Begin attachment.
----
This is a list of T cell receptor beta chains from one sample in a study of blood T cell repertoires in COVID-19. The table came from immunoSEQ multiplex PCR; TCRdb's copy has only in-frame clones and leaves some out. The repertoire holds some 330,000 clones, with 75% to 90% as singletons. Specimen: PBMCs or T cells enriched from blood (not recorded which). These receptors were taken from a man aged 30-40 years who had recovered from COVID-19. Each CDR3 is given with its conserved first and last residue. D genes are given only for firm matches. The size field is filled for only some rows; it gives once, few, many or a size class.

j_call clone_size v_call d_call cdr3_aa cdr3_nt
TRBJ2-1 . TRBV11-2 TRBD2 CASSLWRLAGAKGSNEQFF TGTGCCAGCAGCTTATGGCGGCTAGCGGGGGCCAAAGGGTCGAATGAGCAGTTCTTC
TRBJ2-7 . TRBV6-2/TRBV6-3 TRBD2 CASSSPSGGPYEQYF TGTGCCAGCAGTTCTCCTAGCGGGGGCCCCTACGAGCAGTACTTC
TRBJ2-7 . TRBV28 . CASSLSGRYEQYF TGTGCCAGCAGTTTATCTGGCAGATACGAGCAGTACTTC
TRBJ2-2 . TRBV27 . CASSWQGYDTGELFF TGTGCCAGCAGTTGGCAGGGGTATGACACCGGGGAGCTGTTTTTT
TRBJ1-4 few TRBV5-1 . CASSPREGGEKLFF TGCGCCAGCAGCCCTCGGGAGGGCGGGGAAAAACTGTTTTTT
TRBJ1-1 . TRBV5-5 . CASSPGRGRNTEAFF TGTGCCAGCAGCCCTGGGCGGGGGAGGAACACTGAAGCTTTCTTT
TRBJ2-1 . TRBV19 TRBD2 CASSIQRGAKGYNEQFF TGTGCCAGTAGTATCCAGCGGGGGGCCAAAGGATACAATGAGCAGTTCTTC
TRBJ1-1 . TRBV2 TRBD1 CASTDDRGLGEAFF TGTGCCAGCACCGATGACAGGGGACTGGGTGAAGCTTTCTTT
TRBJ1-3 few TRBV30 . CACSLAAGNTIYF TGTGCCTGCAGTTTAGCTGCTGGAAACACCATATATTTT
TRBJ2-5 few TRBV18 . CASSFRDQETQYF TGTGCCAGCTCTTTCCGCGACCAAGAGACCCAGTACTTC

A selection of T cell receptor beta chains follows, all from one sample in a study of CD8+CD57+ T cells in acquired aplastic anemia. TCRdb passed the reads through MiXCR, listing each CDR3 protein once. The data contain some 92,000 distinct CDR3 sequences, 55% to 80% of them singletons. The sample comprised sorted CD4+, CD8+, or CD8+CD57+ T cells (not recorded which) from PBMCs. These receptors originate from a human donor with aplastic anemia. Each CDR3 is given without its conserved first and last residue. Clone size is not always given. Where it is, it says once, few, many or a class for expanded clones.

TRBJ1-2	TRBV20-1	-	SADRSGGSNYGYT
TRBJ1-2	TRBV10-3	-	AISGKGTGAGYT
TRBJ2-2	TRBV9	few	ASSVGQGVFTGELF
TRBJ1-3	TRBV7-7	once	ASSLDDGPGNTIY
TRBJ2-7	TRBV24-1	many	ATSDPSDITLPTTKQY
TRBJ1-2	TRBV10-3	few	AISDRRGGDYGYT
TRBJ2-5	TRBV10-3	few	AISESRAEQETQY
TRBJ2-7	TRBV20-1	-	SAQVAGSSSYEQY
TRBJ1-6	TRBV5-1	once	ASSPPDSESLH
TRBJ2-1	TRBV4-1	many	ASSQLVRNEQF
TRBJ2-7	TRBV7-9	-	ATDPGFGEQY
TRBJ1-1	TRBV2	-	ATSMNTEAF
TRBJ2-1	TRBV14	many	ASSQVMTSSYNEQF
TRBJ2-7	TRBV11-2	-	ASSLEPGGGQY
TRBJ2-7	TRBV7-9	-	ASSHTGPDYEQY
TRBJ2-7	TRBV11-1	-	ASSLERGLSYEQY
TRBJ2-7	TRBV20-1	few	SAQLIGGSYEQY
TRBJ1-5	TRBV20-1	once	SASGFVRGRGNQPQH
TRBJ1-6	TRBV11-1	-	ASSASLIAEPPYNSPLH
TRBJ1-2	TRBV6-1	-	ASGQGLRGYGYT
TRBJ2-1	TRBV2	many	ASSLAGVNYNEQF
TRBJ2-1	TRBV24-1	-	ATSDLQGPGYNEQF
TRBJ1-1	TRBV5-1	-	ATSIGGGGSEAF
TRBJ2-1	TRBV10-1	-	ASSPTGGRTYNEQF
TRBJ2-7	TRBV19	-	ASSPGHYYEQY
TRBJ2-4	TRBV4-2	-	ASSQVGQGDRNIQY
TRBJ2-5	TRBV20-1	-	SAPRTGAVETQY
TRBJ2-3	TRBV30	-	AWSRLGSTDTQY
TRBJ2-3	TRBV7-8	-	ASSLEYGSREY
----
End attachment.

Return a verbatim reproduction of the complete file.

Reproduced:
This is a list of T cell receptor beta chains from one sample in a study of blood T cell repertoires in COVID-19. The table came from immunoSEQ multiplex PCR; TCRdb's copy has only in-frame clones and leaves some out. The repertoire holds some 330,000 clones, with 75% to 90% as singletons. Specimen: PBMCs or T cells enriched from blood (not recorded which). These receptors were taken from a man aged 30-40 years who had recovered from COVID-19. Each CDR3 is given with its conserved first and last residue. D genes are given only for firm matches. The size field is filled for only some rows; it gives once, few, many or a size class.

j_call clone_size v_call d_call cdr3_aa cdr3_nt
TRBJ2-1 . TRBV11-2 TRBD2 CASSLWRLAGAKGSNEQFF TGTGCCAGCAGCTTATGGCGGCTAGCGGGGGCCAAAGGGTCGAATGAGCAGTTCTTC
TRBJ2-7 . TRBV6-2/TRBV6-3 TRBD2 CASSSPSGGPYEQYF TGTGCCAGCAGTTCTCCTAGCGGGGGCCCCTACGAGCAGTACTTC
TRBJ2-7 . TRBV28 . CASSLSGRYEQYF TGTGCCAGCAGTTTATCTGGCAGATACGAGCAGTACTTC
TRBJ2-2 . TRBV27 . CASSWQGYDTGELFF TGTGCCAGCAGTTGGCAGGGGTATGACACCGGGGAGCTGTTTTTT
TRBJ1-4 few TRBV5-1 . CASSPREGGEKLFF TGCGCCAGCAGCCCTCGGGAGGGCGGGGAAAAACTGTTTTTT
TRBJ1-1 . TRBV5-5 . CASSPGRGRNTEAFF TGTGCCAGCAGCCCTGGGCGGGGGAGGAACACTGAAGCTTTCTTT
TRBJ2-1 . TRBV19 TRBD2 CASSIQRGAKGYNEQFF TGTGCCAGTAGTATCCAGCGGGGGGCCAAAGGATACAATGAGCAGTTCTTC
TRBJ1-1 . TRBV2 TRBD1 CASTDDRGLGEAFF TGTGCCAGCACCGATGACAGGGGACTGGGTGAAGCTTTCTTT
TRBJ1-3 few TRBV30 . CACSLAAGNTIYF TGTGCCTGCAGTTTAGCTGCTGGAAACACCATATATTTT
TRBJ2-5 few TRBV18 . CASSFRDQETQYF TGTGCCAGCTCTTTCCGCGACCAAGAGACCCAGTACTTC

A selection of T cell receptor beta chains follows, all from one sample in a study of CD8+CD57+ T cells in acquired aplastic anemia. TCRdb passed the reads through MiXCR, listing each CDR3 protein once. The data contain some 92,000 distinct CDR3 sequences, 55% to 80% of them singletons. The sample comprised sorted CD4+, CD8+, or CD8+CD57+ T cells (not recorded which) from PBMCs. These receptors originate from a human donor with aplastic anemia. Each CDR3 is given without its conserved first and last residue. Clone size is not always given. Where it is, it says once, few, many or a class for expanded clones.

TRBJ1-2	TRBV20-1	-	SADRSGGSNYGYT
TRBJ1-2	TRBV10-3	-	AISGKGTGAGYT
TRBJ2-2	TRBV9	few	ASSVGQGVFTGELF
TRBJ1-3	TRBV7-7	once	ASSLDDGPGNTIY
TRBJ2-7	TRBV24-1	many	ATSDPSDITLPTTKQY
TRBJ1-2	TRBV10-3	few	AISDRRGGDYGYT
TRBJ2-5	TRBV10-3	few	AISESRAEQETQY
TRBJ2-7	TRBV20-1	-	SAQVAGSSSYEQY
TRBJ1-6	TRBV5-1	once	ASSPPDSESLH
TRBJ2-1	TRBV4-1	many	ASSQLVRNEQF
TRBJ2-7	TRBV7-9	-	ATDPGFGEQY
TRBJ1-1	TRBV2	-	ATSMNTEAF
TRBJ2-1	TRBV14	many	ASSQVMTSSYNEQF
TRBJ2-7	TRBV11-2	-	ASSLEPGGGQY
TRBJ2-7	TRBV7-9	-	ASSHTGPDYEQY
TRBJ2-7	TRBV11-1	-	ASSLERGLSYEQY
TRBJ2-7	TRBV20-1	few	SAQLIGGSYEQY
TRBJ1-5	TRBV20-1	once	SASGFVRGRGNQPQH
TRBJ1-6	TRBV11-1	-	ASSASLIAEPPYNSPLH
TRBJ1-2	TRBV6-1	-	ASGQGLRGYGYT
TRBJ2-1	TRBV2	many	ASSLAGVNYNEQF
TRBJ2-1	TRBV24-1	-	ATSDLQGPGYNEQF
TRBJ1-1	TRBV5-1	-	ATSIGGGGSEAF
TRBJ2-1	TRBV10-1	-	ASSPTGGRTYNEQF
TRBJ2-7	TRBV19	-	ASSPGHYYEQY
TRBJ2-4	TRBV4-2	-	ASSQVGQGDRNIQY
TRBJ2-5	TRBV20-1	-	SAPRTGAVETQY
TRBJ2-3	TRBV30	-	AWSRLGSTDTQY
TRBJ2-3	TRBV7-8	-	ASSLEYGSREY